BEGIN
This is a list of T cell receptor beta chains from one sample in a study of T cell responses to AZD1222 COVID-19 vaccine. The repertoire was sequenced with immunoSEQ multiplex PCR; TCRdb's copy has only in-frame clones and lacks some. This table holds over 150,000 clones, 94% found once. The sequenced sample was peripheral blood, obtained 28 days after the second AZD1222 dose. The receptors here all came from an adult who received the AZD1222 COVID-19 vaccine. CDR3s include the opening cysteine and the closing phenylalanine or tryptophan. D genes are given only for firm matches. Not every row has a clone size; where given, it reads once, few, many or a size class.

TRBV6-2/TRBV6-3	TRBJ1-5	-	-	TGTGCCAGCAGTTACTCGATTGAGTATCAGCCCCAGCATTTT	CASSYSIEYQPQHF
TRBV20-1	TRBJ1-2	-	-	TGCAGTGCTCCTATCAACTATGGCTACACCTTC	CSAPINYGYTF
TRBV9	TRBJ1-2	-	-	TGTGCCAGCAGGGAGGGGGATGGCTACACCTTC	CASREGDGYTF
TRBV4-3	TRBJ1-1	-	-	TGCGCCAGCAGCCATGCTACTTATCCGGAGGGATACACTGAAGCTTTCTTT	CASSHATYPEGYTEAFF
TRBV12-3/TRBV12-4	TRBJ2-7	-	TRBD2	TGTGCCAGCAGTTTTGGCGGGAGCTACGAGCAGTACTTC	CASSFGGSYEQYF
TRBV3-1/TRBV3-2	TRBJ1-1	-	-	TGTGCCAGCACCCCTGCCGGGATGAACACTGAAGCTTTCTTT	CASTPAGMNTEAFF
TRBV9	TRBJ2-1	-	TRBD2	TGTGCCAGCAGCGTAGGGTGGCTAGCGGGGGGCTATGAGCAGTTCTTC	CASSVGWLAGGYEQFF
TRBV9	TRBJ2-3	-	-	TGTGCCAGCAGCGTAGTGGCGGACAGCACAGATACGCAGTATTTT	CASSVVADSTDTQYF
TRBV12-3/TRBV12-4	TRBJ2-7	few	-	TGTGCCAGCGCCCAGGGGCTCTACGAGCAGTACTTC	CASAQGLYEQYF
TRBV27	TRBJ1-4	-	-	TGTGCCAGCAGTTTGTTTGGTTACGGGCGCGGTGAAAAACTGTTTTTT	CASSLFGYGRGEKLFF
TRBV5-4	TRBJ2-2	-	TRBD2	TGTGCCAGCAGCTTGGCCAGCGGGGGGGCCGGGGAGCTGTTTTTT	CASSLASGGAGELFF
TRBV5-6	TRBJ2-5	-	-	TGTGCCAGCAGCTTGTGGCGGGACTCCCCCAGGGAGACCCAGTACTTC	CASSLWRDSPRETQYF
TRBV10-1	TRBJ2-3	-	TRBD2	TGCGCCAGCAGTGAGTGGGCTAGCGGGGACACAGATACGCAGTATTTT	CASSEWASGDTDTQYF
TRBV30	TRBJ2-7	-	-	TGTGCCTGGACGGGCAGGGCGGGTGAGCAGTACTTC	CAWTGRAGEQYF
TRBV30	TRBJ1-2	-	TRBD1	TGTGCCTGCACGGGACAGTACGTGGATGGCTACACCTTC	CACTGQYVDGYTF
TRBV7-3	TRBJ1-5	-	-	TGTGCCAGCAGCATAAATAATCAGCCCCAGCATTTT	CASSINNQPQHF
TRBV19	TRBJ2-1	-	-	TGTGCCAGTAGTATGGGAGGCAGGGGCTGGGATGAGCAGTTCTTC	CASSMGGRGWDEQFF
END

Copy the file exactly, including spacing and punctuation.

This is a list of T cell receptor beta chains from one sample in a study of T cell responses to AZD1222 COVID-19 vaccine. The repertoire was sequenced with immunoSEQ multiplex PCR; TCRdb's copy has only in-frame clones and lacks some. This table holds over 150,000 clones, 94% found once. The sequenced sample was peripheral blood, obtained 28 days after the second AZD1222 dose. The receptors here all came from an adult who received the AZD1222 COVID-19 vaccine. CDR3s include the opening cysteine and the closing phenylalanine or tryptophan. D genes are given only for firm matches. Not every row has a clone size; where given, it reads once, few, many or a size class.

TRBV6-2/TRBV6-3	TRBJ1-5	-	-	TGTGCCAGCAGTTACTCGATTGAGTATCAGCCCCAGCATTTT	CASSYSIEYQPQHF
TRBV20-1	TRBJ1-2	-	-	TGCAGTGCTCCTATCAACTATGGCTACACCTTC	CSAPINYGYTF
TRBV9	TRBJ1-2	-	-	TGTGCCAGCAGGGAGGGGGATGGCTACACCTTC	CASREGDGYTF
TRBV4-3	TRBJ1-1	-	-	TGCGCCAGCAGCCATGCTACTTATCCGGAGGGATACACTGAAGCTTTCTTT	CASSHATYPEGYTEAFF
TRBV12-3/TRBV12-4	TRBJ2-7	-	TRBD2	TGTGCCAGCAGTTTTGGCGGGAGCTACGAGCAGTACTTC	CASSFGGSYEQYF
TRBV3-1/TRBV3-2	TRBJ1-1	-	-	TGTGCCAGCACCCCTGCCGGGATGAACACTGAAGCTTTCTTT	CASTPAGMNTEAFF
TRBV9	TRBJ2-1	-	TRBD2	TGTGCCAGCAGCGTAGGGTGGCTAGCGGGGGGCTATGAGCAGTTCTTC	CASSVGWLAGGYEQFF
TRBV9	TRBJ2-3	-	-	TGTGCCAGCAGCGTAGTGGCGGACAGCACAGATACGCAGTATTTT	CASSVVADSTDTQYF
TRBV12-3/TRBV12-4	TRBJ2-7	few	-	TGTGCCAGCGCCCAGGGGCTCTACGAGCAGTACTTC	CASAQGLYEQYF
TRBV27	TRBJ1-4	-	-	TGTGCCAGCAGTTTGTTTGGTTACGGGCGCGGTGAAAAACTGTTTTTT	CASSLFGYGRGEKLFF
TRBV5-4	TRBJ2-2	-	TRBD2	TGTGCCAGCAGCTTGGCCAGCGGGGGGGCCGGGGAGCTGTTTTTT	CASSLASGGAGELFF
TRBV5-6	TRBJ2-5	-	-	TGTGCCAGCAGCTTGTGGCGGGACTCCCCCAGGGAGACCCAGTACTTC	CASSLWRDSPRETQYF
TRBV10-1	TRBJ2-3	-	TRBD2	TGCGCCAGCAGTGAGTGGGCTAGCGGGGACACAGATACGCAGTATTTT	CASSEWASGDTDTQYF
TRBV30	TRBJ2-7	-	-	TGTGCCTGGACGGGCAGGGCGGGTGAGCAGTACTTC	CAWTGRAGEQYF
TRBV30	TRBJ1-2	-	TRBD1	TGTGCCTGCACGGGACAGTACGTGGATGGCTACACCTTC	CACTGQYVDGYTF
TRBV7-3	TRBJ1-5	-	-	TGTGCCAGCAGCATAAATAATCAGCCCCAGCATTTT	CASSINNQPQHF
TRBV19	TRBJ2-1	-	-	TGTGCCAGTAGTATGGGAGGCAGGGGCTGGGATGAGCAGTTCTTC	CASSMGGRGWDEQFF